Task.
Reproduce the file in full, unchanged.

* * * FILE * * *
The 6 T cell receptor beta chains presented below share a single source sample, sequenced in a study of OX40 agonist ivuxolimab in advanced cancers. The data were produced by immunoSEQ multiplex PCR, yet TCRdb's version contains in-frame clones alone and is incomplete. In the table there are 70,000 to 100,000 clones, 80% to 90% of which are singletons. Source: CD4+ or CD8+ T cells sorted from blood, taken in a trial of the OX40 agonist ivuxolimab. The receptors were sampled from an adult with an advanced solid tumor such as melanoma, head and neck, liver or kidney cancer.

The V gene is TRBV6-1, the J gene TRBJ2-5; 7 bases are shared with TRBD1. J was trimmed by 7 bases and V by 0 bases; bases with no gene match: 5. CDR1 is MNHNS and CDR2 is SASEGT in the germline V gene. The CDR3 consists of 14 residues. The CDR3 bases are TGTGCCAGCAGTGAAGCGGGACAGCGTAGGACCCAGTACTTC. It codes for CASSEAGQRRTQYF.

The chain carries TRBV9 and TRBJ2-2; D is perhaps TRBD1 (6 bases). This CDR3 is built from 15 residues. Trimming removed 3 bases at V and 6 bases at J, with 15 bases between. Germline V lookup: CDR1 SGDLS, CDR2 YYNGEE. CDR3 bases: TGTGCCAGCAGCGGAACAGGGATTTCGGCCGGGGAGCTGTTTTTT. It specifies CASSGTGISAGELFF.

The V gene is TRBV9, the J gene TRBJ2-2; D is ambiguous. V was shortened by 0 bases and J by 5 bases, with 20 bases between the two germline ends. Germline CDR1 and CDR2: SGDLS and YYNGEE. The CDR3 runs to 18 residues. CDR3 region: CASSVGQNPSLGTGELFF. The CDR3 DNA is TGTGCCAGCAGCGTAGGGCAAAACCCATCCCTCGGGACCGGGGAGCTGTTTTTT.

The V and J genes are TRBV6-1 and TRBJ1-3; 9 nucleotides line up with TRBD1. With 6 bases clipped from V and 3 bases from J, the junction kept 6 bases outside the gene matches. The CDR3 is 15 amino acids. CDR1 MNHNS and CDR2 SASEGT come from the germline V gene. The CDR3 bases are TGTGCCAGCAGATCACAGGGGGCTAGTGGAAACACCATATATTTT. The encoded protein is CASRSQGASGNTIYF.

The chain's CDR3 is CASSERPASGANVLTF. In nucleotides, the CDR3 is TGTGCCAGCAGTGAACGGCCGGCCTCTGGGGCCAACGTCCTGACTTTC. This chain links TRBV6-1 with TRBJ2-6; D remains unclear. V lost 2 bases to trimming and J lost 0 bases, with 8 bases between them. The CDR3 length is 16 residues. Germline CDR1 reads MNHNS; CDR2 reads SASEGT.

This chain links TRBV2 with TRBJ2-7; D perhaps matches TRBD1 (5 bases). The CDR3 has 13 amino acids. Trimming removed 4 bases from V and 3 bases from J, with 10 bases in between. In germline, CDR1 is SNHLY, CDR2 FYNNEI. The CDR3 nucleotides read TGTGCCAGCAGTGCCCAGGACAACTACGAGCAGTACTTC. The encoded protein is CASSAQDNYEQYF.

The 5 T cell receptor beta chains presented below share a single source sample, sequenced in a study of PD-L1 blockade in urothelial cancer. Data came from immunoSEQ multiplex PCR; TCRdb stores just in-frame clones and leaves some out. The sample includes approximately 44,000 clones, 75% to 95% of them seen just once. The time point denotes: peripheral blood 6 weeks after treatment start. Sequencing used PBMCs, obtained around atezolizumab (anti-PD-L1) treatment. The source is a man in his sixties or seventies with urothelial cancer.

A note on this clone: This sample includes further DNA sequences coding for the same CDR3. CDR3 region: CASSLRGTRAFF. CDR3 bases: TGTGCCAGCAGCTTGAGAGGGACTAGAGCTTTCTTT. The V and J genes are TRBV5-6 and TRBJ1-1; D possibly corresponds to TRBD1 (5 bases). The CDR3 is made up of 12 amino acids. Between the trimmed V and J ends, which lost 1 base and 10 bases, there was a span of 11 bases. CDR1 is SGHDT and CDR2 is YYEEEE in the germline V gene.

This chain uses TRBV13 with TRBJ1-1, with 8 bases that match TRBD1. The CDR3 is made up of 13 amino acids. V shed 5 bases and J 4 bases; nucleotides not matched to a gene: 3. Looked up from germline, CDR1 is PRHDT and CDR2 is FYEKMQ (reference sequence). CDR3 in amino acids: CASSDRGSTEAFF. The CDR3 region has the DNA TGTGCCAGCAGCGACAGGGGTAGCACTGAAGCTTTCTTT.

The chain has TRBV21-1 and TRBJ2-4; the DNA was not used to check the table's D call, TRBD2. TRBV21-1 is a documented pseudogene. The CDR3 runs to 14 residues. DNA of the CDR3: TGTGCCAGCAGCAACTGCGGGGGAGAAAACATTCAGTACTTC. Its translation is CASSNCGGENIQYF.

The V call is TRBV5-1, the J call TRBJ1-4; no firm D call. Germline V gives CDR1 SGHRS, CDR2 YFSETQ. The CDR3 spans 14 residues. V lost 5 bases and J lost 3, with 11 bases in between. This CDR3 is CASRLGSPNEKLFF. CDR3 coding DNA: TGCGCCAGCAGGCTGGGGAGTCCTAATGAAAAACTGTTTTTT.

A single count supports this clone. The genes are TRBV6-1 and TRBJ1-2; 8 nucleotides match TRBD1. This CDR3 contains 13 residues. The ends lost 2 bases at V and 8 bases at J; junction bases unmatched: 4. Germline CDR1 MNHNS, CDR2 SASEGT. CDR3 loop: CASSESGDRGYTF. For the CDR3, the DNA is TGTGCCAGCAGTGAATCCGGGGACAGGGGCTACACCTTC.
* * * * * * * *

The 6 T cell receptor beta chains presented below share a single source sample, sequenced in a study of OX40 agonist ivuxolimab in advanced cancers. The data were produced by immunoSEQ multiplex PCR, yet TCRdb's version contains in-frame clones alone and is incomplete. In the table there are 70,000 to 100,000 clones, 80% to 90% of which are singletons. Source: CD4+ or CD8+ T cells sorted from blood, taken in a trial of the OX40 agonist ivuxolimab. The receptors were sampled from an adult with an advanced solid tumor such as melanoma, head and neck, liver or kidney cancer.

The V gene is TRBV6-1, the J gene TRBJ2-5; 7 bases are shared with TRBD1. J was trimmed by 7 bases and V by 0 bases; bases with no gene match: 5. CDR1 is MNHNS and CDR2 is SASEGT in the germline V gene. The CDR3 consists of 14 residues. The CDR3 bases are TGTGCCAGCAGTGAAGCGGGACAGCGTAGGACCCAGTACTTC. It codes for CASSEAGQRRTQYF.

The chain carries TRBV9 and TRBJ2-2; D is perhaps TRBD1 (6 bases). This CDR3 is built from 15 residues. Trimming removed 3 bases at V and 6 bases at J, with 15 bases between. Germline V lookup: CDR1 SGDLS, CDR2 YYNGEE. CDR3 bases: TGTGCCAGCAGCGGAACAGGGATTTCGGCCGGGGAGCTGTTTTTT. It specifies CASSGTGISAGELFF.

The V gene is TRBV9, the J gene TRBJ2-2; D is ambiguous. V was shortened by 0 bases and J by 5 bases, with 20 bases between the two germline ends. Germline CDR1 and CDR2: SGDLS and YYNGEE. The CDR3 runs to 18 residues. CDR3 region: CASSVGQNPSLGTGELFF. The CDR3 DNA is TGTGCCAGCAGCGTAGGGCAAAACCCATCCCTCGGGACCGGGGAGCTGTTTTTT.

The V and J genes are TRBV6-1 and TRBJ1-3; 9 nucleotides line up with TRBD1. With 6 bases clipped from V and 3 bases from J, the junction kept 6 bases outside the gene matches. The CDR3 is 15 amino acids. CDR1 MNHNS and CDR2 SASEGT come from the germline V gene. The CDR3 bases are TGTGCCAGCAGATCACAGGGGGCTAGTGGAAACACCATATATTTT. The encoded protein is CASRSQGASGNTIYF.

The chain's CDR3 is CASSERPASGANVLTF. In nucleotides, the CDR3 is TGTGCCAGCAGTGAACGGCCGGCCTCTGGGGCCAACGTCCTGACTTTC. This chain links TRBV6-1 with TRBJ2-6; D remains unclear. V lost 2 bases to trimming and J lost 0 bases, with 8 bases between them. The CDR3 length is 16 residues. Germline CDR1 reads MNHNS; CDR2 reads SASEGT.

This chain links TRBV2 with TRBJ2-7; D perhaps matches TRBD1 (5 bases). The CDR3 has 13 amino acids. Trimming removed 4 bases from V and 3 bases from J, with 10 bases in between. In germline, CDR1 is SNHLY, CDR2 FYNNEI. The CDR3 nucleotides read TGTGCCAGCAGTGCCCAGGACAACTACGAGCAGTACTTC. The encoded protein is CASSAQDNYEQYF.

The 5 T cell receptor beta chains presented below share a single source sample, sequenced in a study of PD-L1 blockade in urothelial cancer. Data came from immunoSEQ multiplex PCR; TCRdb stores just in-frame clones and leaves some out. The sample includes approximately 44,000 clones, 75% to 95% of them seen just once. The time point denotes: peripheral blood 6 weeks after treatment start. Sequencing used PBMCs, obtained around atezolizumab (anti-PD-L1) treatment. The source is a man in his sixties or seventies with urothelial cancer.

A note on this clone: This sample includes further DNA sequences coding for the same CDR3. CDR3 region: CASSLRGTRAFF. CDR3 bases: TGTGCCAGCAGCTTGAGAGGGACTAGAGCTTTCTTT. The V and J genes are TRBV5-6 and TRBJ1-1; D possibly corresponds to TRBD1 (5 bases). The CDR3 is made up of 12 amino acids. Between the trimmed V and J ends, which lost 1 base and 10 bases, there was a span of 11 bases. CDR1 is SGHDT and CDR2 is YYEEEE in the germline V gene.

This chain uses TRBV13 with TRBJ1-1, with 8 bases that match TRBD1. The CDR3 is made up of 13 amino acids. V shed 5 bases and J 4 bases; nucleotides not matched to a gene: 3. Looked up from germline, CDR1 is PRHDT and CDR2 is FYEKMQ (reference sequence). CDR3 in amino acids: CASSDRGSTEAFF. The CDR3 region has the DNA TGTGCCAGCAGCGACAGGGGTAGCACTGAAGCTTTCTTT.

The chain has TRBV21-1 and TRBJ2-4; the DNA was not used to check the table's D call, TRBD2. TRBV21-1 is a documented pseudogene. The CDR3 runs to 14 residues. DNA of the CDR3: TGTGCCAGCAGCAACTGCGGGGGAGAAAACATTCAGTACTTC. Its translation is CASSNCGGENIQYF.

The V call is TRBV5-1, the J call TRBJ1-4; no firm D call. Germline V gives CDR1 SGHRS, CDR2 YFSETQ. The CDR3 spans 14 residues. V lost 5 bases and J lost 3, with 11 bases in between. This CDR3 is CASRLGSPNEKLFF. CDR3 coding DNA: TGCGCCAGCAGGCTGGGGAGTCCTAATGAAAAACTGTTTTTT.

A single count supports this clone. The genes are TRBV6-1 and TRBJ1-2; 8 nucleotides match TRBD1. This CDR3 contains 13 residues. The ends lost 2 bases at V and 8 bases at J; junction bases unmatched: 4. Germline CDR1 MNHNS, CDR2 SASEGT. CDR3 loop: CASSESGDRGYTF. For the CDR3, the DNA is TGTGCCAGCAGTGAATCCGGGGACAGGGGCTACACCTTC.